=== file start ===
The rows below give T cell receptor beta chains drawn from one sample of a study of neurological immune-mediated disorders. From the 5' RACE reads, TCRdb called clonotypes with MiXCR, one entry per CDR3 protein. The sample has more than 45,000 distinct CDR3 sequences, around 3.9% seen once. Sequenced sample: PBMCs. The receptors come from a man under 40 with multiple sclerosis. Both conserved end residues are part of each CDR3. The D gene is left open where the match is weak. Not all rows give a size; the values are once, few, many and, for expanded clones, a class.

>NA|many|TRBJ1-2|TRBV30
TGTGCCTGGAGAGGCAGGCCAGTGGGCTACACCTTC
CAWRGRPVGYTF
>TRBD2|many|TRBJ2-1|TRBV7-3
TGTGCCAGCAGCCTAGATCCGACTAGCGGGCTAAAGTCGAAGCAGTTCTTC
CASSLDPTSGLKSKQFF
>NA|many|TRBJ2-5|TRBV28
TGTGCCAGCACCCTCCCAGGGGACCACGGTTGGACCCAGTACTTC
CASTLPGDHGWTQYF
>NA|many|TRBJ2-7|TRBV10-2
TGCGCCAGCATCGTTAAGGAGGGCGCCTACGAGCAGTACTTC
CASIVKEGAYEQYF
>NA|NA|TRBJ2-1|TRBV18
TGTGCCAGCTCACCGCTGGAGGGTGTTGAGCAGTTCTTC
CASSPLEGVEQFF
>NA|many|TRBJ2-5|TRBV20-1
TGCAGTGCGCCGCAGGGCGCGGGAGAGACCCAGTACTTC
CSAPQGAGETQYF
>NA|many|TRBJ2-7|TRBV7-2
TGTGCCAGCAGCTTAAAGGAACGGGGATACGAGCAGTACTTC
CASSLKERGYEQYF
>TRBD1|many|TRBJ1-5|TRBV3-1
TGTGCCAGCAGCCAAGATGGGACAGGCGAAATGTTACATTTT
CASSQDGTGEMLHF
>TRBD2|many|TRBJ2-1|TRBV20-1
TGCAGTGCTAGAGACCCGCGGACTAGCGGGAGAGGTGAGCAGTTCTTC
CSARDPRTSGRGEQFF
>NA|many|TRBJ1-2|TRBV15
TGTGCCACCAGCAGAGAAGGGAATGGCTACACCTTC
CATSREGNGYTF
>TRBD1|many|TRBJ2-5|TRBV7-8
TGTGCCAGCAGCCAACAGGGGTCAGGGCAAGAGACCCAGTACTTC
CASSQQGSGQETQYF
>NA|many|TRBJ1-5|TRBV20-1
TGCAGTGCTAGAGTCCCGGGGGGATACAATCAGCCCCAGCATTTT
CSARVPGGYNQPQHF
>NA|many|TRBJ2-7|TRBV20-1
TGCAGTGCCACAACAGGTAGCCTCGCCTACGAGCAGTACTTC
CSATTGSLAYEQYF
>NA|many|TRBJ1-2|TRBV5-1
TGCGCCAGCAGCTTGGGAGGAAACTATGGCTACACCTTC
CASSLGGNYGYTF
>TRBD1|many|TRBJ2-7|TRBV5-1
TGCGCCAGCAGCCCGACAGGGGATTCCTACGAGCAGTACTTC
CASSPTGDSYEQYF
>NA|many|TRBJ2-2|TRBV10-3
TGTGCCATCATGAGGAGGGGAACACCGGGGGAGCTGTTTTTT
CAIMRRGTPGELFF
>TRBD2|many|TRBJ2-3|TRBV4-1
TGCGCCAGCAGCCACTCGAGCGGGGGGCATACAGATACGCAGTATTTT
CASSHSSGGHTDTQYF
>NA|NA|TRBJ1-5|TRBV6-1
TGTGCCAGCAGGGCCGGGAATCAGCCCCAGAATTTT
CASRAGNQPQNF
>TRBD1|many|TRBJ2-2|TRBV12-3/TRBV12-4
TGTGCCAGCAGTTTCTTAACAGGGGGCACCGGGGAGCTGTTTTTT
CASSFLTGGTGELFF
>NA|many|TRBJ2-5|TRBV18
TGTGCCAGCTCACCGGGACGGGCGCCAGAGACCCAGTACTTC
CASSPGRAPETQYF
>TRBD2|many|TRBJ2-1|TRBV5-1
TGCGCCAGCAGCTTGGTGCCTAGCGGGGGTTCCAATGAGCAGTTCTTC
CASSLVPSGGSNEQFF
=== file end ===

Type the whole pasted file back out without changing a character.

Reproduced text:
The rows below give T cell receptor beta chains drawn from one sample of a study of neurological immune-mediated disorders. From the 5' RACE reads, TCRdb called clonotypes with MiXCR, one entry per CDR3 protein. The sample has more than 45,000 distinct CDR3 sequences, around 3.9% seen once. Sequenced sample: PBMCs. The receptors come from a man under 40 with multiple sclerosis. Both conserved end residues are part of each CDR3. The D gene is left open where the match is weak. Not all rows give a size; the values are once, few, many and, for expanded clones, a class.

>NA|many|TRBJ1-2|TRBV30
TGTGCCTGGAGAGGCAGGCCAGTGGGCTACACCTTC
CAWRGRPVGYTF
>TRBD2|many|TRBJ2-1|TRBV7-3
TGTGCCAGCAGCCTAGATCCGACTAGCGGGCTAAAGTCGAAGCAGTTCTTC
CASSLDPTSGLKSKQFF
>NA|many|TRBJ2-5|TRBV28
TGTGCCAGCACCCTCCCAGGGGACCACGGTTGGACCCAGTACTTC
CASTLPGDHGWTQYF
>NA|many|TRBJ2-7|TRBV10-2
TGCGCCAGCATCGTTAAGGAGGGCGCCTACGAGCAGTACTTC
CASIVKEGAYEQYF
>NA|NA|TRBJ2-1|TRBV18
TGTGCCAGCTCACCGCTGGAGGGTGTTGAGCAGTTCTTC
CASSPLEGVEQFF
>NA|many|TRBJ2-5|TRBV20-1
TGCAGTGCGCCGCAGGGCGCGGGAGAGACCCAGTACTTC
CSAPQGAGETQYF
>NA|many|TRBJ2-7|TRBV7-2
TGTGCCAGCAGCTTAAAGGAACGGGGATACGAGCAGTACTTC
CASSLKERGYEQYF
>TRBD1|many|TRBJ1-5|TRBV3-1
TGTGCCAGCAGCCAAGATGGGACAGGCGAAATGTTACATTTT
CASSQDGTGEMLHF
>TRBD2|many|TRBJ2-1|TRBV20-1
TGCAGTGCTAGAGACCCGCGGACTAGCGGGAGAGGTGAGCAGTTCTTC
CSARDPRTSGRGEQFF
>NA|many|TRBJ1-2|TRBV15
TGTGCCACCAGCAGAGAAGGGAATGGCTACACCTTC
CATSREGNGYTF
>TRBD1|many|TRBJ2-5|TRBV7-8
TGTGCCAGCAGCCAACAGGGGTCAGGGCAAGAGACCCAGTACTTC
CASSQQGSGQETQYF
>NA|many|TRBJ1-5|TRBV20-1
TGCAGTGCTAGAGTCCCGGGGGGATACAATCAGCCCCAGCATTTT
CSARVPGGYNQPQHF
>NA|many|TRBJ2-7|TRBV20-1
TGCAGTGCCACAACAGGTAGCCTCGCCTACGAGCAGTACTTC
CSATTGSLAYEQYF
>NA|many|TRBJ1-2|TRBV5-1
TGCGCCAGCAGCTTGGGAGGAAACTATGGCTACACCTTC
CASSLGGNYGYTF
>TRBD1|many|TRBJ2-7|TRBV5-1
TGCGCCAGCAGCCCGACAGGGGATTCCTACGAGCAGTACTTC
CASSPTGDSYEQYF
>NA|many|TRBJ2-2|TRBV10-3
TGTGCCATCATGAGGAGGGGAACACCGGGGGAGCTGTTTTTT
CAIMRRGTPGELFF
>TRBD2|many|TRBJ2-3|TRBV4-1
TGCGCCAGCAGCCACTCGAGCGGGGGGCATACAGATACGCAGTATTTT
CASSHSSGGHTDTQYF
>NA|NA|TRBJ1-5|TRBV6-1
TGTGCCAGCAGGGCCGGGAATCAGCCCCAGAATTTT
CASRAGNQPQNF
>TRBD1|many|TRBJ2-2|TRBV12-3/TRBV12-4
TGTGCCAGCAGTTTCTTAACAGGGGGCACCGGGGAGCTGTTTTTT
CASSFLTGGTGELFF
>NA|many|TRBJ2-5|TRBV18
TGTGCCAGCTCACCGGGACGGGCGCCAGAGACCCAGTACTTC
CASSPGRAPETQYF
>TRBD2|many|TRBJ2-1|TRBV5-1
TGCGCCAGCAGCTTGGTGCCTAGCGGGGGTTCCAATGAGCAGTTCTTC
CASSLVPSGGSNEQFF